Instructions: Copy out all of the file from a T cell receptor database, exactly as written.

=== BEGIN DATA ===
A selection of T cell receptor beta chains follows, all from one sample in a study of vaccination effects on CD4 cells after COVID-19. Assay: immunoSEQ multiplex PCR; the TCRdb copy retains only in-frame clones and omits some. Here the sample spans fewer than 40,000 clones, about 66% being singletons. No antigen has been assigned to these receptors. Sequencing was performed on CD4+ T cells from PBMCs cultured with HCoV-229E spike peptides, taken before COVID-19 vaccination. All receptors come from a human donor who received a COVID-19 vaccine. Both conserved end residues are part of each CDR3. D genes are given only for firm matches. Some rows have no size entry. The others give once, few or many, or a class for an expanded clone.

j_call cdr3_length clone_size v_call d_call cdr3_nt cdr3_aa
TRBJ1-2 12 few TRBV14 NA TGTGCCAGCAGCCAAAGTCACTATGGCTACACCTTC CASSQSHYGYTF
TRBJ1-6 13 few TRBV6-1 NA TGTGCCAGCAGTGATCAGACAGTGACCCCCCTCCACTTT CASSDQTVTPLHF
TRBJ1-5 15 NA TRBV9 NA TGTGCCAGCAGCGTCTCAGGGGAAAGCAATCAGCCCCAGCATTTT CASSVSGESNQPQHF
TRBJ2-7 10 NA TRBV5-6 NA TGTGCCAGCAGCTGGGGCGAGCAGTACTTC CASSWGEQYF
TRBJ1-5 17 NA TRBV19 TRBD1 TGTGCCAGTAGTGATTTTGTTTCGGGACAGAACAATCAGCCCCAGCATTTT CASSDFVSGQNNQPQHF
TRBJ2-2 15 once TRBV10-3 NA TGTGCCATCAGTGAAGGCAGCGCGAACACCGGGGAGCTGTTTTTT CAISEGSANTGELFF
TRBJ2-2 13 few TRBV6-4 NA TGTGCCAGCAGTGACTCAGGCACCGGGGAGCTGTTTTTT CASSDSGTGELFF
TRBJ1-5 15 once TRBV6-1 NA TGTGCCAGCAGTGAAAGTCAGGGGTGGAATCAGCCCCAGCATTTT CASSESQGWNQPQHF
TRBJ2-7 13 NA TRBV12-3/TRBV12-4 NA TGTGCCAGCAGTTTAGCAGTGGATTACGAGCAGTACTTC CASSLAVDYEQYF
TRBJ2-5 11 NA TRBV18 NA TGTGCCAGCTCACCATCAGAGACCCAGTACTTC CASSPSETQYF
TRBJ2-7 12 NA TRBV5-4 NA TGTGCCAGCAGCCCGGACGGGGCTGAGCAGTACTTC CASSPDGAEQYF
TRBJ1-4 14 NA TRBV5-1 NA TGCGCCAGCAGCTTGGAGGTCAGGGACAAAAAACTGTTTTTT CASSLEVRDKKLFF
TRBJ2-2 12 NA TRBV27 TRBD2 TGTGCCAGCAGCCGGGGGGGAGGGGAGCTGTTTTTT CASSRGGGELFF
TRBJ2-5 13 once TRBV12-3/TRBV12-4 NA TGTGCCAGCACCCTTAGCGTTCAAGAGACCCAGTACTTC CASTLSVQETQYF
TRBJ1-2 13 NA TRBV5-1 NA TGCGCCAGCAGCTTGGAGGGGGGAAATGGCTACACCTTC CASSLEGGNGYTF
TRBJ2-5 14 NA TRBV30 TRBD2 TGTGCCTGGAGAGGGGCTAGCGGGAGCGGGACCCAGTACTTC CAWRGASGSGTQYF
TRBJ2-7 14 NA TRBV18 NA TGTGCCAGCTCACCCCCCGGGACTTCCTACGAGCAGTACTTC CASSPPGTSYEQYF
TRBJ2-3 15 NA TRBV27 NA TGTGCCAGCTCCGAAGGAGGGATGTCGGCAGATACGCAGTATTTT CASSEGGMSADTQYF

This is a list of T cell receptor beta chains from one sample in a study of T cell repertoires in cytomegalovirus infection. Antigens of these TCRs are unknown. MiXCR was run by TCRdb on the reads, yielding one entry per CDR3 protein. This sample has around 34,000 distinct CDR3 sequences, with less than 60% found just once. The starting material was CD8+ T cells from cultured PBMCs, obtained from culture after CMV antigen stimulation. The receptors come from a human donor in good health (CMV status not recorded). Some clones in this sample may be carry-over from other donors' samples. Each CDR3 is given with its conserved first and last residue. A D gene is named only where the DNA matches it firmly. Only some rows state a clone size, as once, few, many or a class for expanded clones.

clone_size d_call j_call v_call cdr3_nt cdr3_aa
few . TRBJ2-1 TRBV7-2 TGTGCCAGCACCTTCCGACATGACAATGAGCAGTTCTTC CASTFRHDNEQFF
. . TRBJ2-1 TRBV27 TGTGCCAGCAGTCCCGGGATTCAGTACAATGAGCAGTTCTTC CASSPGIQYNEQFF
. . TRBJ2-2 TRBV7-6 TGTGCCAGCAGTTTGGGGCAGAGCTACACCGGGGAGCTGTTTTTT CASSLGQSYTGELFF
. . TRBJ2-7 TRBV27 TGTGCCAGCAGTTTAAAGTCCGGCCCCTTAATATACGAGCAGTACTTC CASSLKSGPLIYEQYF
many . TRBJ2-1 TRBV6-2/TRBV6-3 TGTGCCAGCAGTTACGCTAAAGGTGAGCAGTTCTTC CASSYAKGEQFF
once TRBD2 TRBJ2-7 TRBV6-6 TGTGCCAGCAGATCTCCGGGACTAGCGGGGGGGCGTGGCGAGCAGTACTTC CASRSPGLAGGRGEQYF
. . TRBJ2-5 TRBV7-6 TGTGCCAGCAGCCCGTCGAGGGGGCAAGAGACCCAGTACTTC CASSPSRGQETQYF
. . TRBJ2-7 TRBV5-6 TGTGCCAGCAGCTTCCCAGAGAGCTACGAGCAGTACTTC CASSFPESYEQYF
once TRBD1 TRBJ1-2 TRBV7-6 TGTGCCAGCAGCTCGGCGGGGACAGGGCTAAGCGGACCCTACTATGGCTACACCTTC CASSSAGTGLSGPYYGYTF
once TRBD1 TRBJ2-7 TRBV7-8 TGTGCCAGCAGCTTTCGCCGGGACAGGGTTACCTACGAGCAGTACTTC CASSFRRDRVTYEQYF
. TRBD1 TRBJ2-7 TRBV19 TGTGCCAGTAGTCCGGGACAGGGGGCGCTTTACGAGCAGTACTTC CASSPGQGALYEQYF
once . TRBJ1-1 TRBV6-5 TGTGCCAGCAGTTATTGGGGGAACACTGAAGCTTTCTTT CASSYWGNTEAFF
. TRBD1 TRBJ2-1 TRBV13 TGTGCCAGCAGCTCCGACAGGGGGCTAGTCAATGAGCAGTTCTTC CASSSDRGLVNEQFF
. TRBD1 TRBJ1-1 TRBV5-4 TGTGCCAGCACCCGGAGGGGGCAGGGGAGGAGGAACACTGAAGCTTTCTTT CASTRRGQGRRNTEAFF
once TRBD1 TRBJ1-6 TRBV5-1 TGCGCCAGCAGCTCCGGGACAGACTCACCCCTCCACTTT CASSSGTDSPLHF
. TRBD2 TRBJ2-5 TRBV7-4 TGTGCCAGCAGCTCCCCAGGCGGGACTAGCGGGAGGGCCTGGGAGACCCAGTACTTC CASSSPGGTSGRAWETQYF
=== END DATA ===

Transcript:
A selection of T cell receptor beta chains follows, all from one sample in a study of vaccination effects on CD4 cells after COVID-19. Assay: immunoSEQ multiplex PCR; the TCRdb copy retains only in-frame clones and omits some. Here the sample spans fewer than 40,000 clones, about 66% being singletons. No antigen has been assigned to these receptors. Sequencing was performed on CD4+ T cells from PBMCs cultured with HCoV-229E spike peptides, taken before COVID-19 vaccination. All receptors come from a human donor who received a COVID-19 vaccine. Both conserved end residues are part of each CDR3. D genes are given only for firm matches. Some rows have no size entry. The others give once, few or many, or a class for an expanded clone.

j_call cdr3_length clone_size v_call d_call cdr3_nt cdr3_aa
TRBJ1-2 12 few TRBV14 NA TGTGCCAGCAGCCAAAGTCACTATGGCTACACCTTC CASSQSHYGYTF
TRBJ1-6 13 few TRBV6-1 NA TGTGCCAGCAGTGATCAGACAGTGACCCCCCTCCACTTT CASSDQTVTPLHF
TRBJ1-5 15 NA TRBV9 NA TGTGCCAGCAGCGTCTCAGGGGAAAGCAATCAGCCCCAGCATTTT CASSVSGESNQPQHF
TRBJ2-7 10 NA TRBV5-6 NA TGTGCCAGCAGCTGGGGCGAGCAGTACTTC CASSWGEQYF
TRBJ1-5 17 NA TRBV19 TRBD1 TGTGCCAGTAGTGATTTTGTTTCGGGACAGAACAATCAGCCCCAGCATTTT CASSDFVSGQNNQPQHF
TRBJ2-2 15 once TRBV10-3 NA TGTGCCATCAGTGAAGGCAGCGCGAACACCGGGGAGCTGTTTTTT CAISEGSANTGELFF
TRBJ2-2 13 few TRBV6-4 NA TGTGCCAGCAGTGACTCAGGCACCGGGGAGCTGTTTTTT CASSDSGTGELFF
TRBJ1-5 15 once TRBV6-1 NA TGTGCCAGCAGTGAAAGTCAGGGGTGGAATCAGCCCCAGCATTTT CASSESQGWNQPQHF
TRBJ2-7 13 NA TRBV12-3/TRBV12-4 NA TGTGCCAGCAGTTTAGCAGTGGATTACGAGCAGTACTTC CASSLAVDYEQYF
TRBJ2-5 11 NA TRBV18 NA TGTGCCAGCTCACCATCAGAGACCCAGTACTTC CASSPSETQYF
TRBJ2-7 12 NA TRBV5-4 NA TGTGCCAGCAGCCCGGACGGGGCTGAGCAGTACTTC CASSPDGAEQYF
TRBJ1-4 14 NA TRBV5-1 NA TGCGCCAGCAGCTTGGAGGTCAGGGACAAAAAACTGTTTTTT CASSLEVRDKKLFF
TRBJ2-2 12 NA TRBV27 TRBD2 TGTGCCAGCAGCCGGGGGGGAGGGGAGCTGTTTTTT CASSRGGGELFF
TRBJ2-5 13 once TRBV12-3/TRBV12-4 NA TGTGCCAGCACCCTTAGCGTTCAAGAGACCCAGTACTTC CASTLSVQETQYF
TRBJ1-2 13 NA TRBV5-1 NA TGCGCCAGCAGCTTGGAGGGGGGAAATGGCTACACCTTC CASSLEGGNGYTF
TRBJ2-5 14 NA TRBV30 TRBD2 TGTGCCTGGAGAGGGGCTAGCGGGAGCGGGACCCAGTACTTC CAWRGASGSGTQYF
TRBJ2-7 14 NA TRBV18 NA TGTGCCAGCTCACCCCCCGGGACTTCCTACGAGCAGTACTTC CASSPPGTSYEQYF
TRBJ2-3 15 NA TRBV27 NA TGTGCCAGCTCCGAAGGAGGGATGTCGGCAGATACGCAGTATTTT CASSEGGMSADTQYF

This is a list of T cell receptor beta chains from one sample in a study of T cell repertoires in cytomegalovirus infection. Antigens of these TCRs are unknown. MiXCR was run by TCRdb on the reads, yielding one entry per CDR3 protein. This sample has around 34,000 distinct CDR3 sequences, with less than 60% found just once. The starting material was CD8+ T cells from cultured PBMCs, obtained from culture after CMV antigen stimulation. The receptors come from a human donor in good health (CMV status not recorded). Some clones in this sample may be carry-over from other donors' samples. Each CDR3 is given with its conserved first and last residue. A D gene is named only where the DNA matches it firmly. Only some rows state a clone size, as once, few, many or a class for expanded clones.

clone_size d_call j_call v_call cdr3_nt cdr3_aa
few . TRBJ2-1 TRBV7-2 TGTGCCAGCACCTTCCGACATGACAATGAGCAGTTCTTC CASTFRHDNEQFF
. . TRBJ2-1 TRBV27 TGTGCCAGCAGTCCCGGGATTCAGTACAATGAGCAGTTCTTC CASSPGIQYNEQFF
. . TRBJ2-2 TRBV7-6 TGTGCCAGCAGTTTGGGGCAGAGCTACACCGGGGAGCTGTTTTTT CASSLGQSYTGELFF
. . TRBJ2-7 TRBV27 TGTGCCAGCAGTTTAAAGTCCGGCCCCTTAATATACGAGCAGTACTTC CASSLKSGPLIYEQYF
many . TRBJ2-1 TRBV6-2/TRBV6-3 TGTGCCAGCAGTTACGCTAAAGGTGAGCAGTTCTTC CASSYAKGEQFF
once TRBD2 TRBJ2-7 TRBV6-6 TGTGCCAGCAGATCTCCGGGACTAGCGGGGGGGCGTGGCGAGCAGTACTTC CASRSPGLAGGRGEQYF
. . TRBJ2-5 TRBV7-6 TGTGCCAGCAGCCCGTCGAGGGGGCAAGAGACCCAGTACTTC CASSPSRGQETQYF
. . TRBJ2-7 TRBV5-6 TGTGCCAGCAGCTTCCCAGAGAGCTACGAGCAGTACTTC CASSFPESYEQYF
once TRBD1 TRBJ1-2 TRBV7-6 TGTGCCAGCAGCTCGGCGGGGACAGGGCTAAGCGGACCCTACTATGGCTACACCTTC CASSSAGTGLSGPYYGYTF
once TRBD1 TRBJ2-7 TRBV7-8 TGTGCCAGCAGCTTTCGCCGGGACAGGGTTACCTACGAGCAGTACTTC CASSFRRDRVTYEQYF
. TRBD1 TRBJ2-7 TRBV19 TGTGCCAGTAGTCCGGGACAGGGGGCGCTTTACGAGCAGTACTTC CASSPGQGALYEQYF
once . TRBJ1-1 TRBV6-5 TGTGCCAGCAGTTATTGGGGGAACACTGAAGCTTTCTTT CASSYWGNTEAFF
. TRBD1 TRBJ2-1 TRBV13 TGTGCCAGCAGCTCCGACAGGGGGCTAGTCAATGAGCAGTTCTTC CASSSDRGLVNEQFF
. TRBD1 TRBJ1-1 TRBV5-4 TGTGCCAGCACCCGGAGGGGGCAGGGGAGGAGGAACACTGAAGCTTTCTTT CASTRRGQGRRNTEAFF
once TRBD1 TRBJ1-6 TRBV5-1 TGCGCCAGCAGCTCCGGGACAGACTCACCCCTCCACTTT CASSSGTDSPLHF
. TRBD2 TRBJ2-5 TRBV7-4 TGTGCCAGCAGCTCCCCAGGCGGGACTAGCGGGAGGGCCTGGGAGACCCAGTACTTC CASSSPGGTSGRAWETQYF